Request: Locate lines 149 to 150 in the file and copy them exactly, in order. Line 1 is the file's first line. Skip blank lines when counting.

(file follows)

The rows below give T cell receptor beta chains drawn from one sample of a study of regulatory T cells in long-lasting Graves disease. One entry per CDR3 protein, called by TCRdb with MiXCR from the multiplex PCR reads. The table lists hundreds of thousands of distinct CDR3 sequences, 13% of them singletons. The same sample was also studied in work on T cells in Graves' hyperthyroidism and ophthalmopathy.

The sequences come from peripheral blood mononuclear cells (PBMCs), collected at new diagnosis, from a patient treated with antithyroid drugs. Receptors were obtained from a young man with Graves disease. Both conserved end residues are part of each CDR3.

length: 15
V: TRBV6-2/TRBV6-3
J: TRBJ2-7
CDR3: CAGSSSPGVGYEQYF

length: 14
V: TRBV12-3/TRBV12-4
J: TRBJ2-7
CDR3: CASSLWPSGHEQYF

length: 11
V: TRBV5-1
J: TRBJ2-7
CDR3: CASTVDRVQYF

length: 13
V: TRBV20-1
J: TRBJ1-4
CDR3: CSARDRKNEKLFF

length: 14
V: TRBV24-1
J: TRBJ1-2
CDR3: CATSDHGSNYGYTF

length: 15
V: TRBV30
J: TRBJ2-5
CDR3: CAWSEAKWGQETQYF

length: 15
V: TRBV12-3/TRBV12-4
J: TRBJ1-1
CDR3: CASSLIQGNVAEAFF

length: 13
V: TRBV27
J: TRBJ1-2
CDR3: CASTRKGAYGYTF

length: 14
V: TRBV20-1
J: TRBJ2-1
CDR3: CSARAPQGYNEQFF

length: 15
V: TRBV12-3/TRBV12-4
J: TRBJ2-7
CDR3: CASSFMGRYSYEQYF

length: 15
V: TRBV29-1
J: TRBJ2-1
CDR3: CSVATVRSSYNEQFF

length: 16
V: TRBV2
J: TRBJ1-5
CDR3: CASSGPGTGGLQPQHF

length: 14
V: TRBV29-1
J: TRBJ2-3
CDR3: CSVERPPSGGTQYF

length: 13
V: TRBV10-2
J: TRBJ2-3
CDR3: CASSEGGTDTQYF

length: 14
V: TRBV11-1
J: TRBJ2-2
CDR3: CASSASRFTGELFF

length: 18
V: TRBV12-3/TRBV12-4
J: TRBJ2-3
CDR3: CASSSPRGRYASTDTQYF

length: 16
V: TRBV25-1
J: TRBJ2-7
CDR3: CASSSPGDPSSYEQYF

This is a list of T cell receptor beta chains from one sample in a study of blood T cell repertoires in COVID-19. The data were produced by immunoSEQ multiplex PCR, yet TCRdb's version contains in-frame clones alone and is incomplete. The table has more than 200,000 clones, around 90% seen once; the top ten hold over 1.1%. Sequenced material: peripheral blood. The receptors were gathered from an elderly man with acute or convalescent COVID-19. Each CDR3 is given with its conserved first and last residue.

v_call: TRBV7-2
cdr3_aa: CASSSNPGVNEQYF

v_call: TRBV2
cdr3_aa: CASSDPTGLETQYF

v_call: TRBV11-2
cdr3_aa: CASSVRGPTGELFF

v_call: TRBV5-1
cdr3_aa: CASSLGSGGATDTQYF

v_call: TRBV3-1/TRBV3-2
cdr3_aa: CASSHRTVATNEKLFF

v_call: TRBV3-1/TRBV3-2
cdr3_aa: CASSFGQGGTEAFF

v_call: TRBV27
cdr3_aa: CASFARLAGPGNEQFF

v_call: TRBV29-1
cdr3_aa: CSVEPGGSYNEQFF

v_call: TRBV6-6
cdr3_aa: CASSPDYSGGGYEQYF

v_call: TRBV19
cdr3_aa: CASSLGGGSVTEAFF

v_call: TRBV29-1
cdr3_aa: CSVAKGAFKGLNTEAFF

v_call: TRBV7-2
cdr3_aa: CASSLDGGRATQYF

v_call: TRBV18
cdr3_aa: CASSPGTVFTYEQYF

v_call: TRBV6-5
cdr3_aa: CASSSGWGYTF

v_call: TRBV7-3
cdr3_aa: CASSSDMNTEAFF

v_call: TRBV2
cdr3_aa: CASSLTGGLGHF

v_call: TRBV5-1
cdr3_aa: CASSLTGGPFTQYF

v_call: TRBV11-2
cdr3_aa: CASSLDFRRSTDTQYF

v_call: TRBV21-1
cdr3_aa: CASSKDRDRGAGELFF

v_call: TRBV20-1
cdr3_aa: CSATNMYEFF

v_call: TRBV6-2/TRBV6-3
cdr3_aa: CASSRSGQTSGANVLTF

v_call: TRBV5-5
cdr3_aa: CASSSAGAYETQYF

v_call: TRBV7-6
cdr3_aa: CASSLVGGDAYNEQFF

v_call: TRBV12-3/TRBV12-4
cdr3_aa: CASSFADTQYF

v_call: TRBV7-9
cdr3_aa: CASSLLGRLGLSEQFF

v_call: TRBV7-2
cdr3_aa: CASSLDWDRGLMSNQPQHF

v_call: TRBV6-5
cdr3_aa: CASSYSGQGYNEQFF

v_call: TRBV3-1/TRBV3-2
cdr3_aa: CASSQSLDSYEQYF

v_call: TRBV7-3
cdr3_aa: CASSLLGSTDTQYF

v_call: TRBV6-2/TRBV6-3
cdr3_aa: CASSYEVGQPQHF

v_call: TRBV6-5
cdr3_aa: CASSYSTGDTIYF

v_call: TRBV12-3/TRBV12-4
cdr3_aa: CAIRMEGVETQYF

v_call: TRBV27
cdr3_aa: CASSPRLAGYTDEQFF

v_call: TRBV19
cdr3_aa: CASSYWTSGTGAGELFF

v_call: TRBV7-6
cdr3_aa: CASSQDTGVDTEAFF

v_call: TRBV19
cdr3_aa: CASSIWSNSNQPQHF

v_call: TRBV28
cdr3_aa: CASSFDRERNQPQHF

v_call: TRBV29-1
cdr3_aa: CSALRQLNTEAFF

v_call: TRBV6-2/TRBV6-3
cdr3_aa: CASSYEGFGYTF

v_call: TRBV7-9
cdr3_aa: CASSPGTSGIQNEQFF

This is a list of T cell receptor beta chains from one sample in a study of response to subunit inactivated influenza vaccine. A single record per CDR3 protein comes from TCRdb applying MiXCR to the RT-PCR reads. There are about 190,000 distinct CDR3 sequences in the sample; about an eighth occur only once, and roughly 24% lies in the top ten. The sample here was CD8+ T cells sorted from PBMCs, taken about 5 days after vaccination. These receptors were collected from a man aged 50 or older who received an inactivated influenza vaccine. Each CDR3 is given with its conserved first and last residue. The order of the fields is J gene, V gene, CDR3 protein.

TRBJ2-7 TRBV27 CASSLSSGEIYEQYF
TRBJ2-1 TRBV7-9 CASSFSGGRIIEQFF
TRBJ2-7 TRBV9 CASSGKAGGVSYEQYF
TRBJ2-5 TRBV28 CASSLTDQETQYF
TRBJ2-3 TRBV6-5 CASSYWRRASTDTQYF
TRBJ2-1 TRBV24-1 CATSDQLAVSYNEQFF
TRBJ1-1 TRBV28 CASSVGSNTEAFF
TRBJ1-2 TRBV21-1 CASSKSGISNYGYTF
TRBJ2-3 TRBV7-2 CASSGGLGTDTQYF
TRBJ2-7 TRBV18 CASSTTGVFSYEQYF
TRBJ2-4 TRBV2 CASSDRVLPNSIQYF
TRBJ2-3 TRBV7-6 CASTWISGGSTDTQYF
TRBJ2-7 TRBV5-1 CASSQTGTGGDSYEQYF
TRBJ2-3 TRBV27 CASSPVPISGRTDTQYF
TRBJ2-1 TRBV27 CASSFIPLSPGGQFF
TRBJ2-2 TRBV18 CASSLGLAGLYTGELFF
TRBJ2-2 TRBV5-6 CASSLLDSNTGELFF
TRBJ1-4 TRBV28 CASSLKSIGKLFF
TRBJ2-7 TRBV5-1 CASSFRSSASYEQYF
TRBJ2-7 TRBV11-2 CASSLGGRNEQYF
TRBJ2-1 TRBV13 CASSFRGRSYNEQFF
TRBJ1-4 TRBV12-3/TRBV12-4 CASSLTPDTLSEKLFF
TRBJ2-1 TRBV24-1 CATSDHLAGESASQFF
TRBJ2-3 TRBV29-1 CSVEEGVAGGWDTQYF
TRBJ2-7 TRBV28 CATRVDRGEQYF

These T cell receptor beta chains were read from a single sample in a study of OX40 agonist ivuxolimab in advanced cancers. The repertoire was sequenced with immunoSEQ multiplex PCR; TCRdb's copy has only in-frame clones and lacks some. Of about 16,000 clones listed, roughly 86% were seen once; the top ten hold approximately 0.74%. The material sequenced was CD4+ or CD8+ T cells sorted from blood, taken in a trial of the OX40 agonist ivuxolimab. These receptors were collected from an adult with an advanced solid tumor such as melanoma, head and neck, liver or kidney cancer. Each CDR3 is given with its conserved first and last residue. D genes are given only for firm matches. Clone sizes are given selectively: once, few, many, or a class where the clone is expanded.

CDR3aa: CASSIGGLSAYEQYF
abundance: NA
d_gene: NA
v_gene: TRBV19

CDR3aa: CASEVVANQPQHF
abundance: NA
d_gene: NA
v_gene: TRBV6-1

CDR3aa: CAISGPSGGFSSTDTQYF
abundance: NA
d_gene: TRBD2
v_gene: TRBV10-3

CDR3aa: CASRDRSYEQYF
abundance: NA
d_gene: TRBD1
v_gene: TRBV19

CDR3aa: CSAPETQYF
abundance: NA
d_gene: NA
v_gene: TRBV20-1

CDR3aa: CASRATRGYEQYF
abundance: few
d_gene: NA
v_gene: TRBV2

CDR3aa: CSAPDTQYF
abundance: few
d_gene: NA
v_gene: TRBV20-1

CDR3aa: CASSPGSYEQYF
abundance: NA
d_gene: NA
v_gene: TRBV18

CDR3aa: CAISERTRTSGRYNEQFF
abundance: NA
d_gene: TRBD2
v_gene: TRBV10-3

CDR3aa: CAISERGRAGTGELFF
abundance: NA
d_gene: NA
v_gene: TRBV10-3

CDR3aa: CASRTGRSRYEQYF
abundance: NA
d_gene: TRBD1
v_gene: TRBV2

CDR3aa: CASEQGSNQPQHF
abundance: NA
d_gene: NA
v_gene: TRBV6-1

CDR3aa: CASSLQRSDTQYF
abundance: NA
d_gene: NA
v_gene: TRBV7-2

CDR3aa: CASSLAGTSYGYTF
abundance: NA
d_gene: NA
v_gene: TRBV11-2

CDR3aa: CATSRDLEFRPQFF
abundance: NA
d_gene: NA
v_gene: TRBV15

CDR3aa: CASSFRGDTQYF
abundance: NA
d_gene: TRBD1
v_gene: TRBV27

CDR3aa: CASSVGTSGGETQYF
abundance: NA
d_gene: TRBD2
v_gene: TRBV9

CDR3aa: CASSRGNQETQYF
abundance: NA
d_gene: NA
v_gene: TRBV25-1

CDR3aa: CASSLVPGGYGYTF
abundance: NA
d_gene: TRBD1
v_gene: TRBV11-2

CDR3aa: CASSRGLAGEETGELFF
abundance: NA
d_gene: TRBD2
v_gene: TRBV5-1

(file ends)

cdr3_aa: CASSYEGFGYTF

v_call: TRBV7-9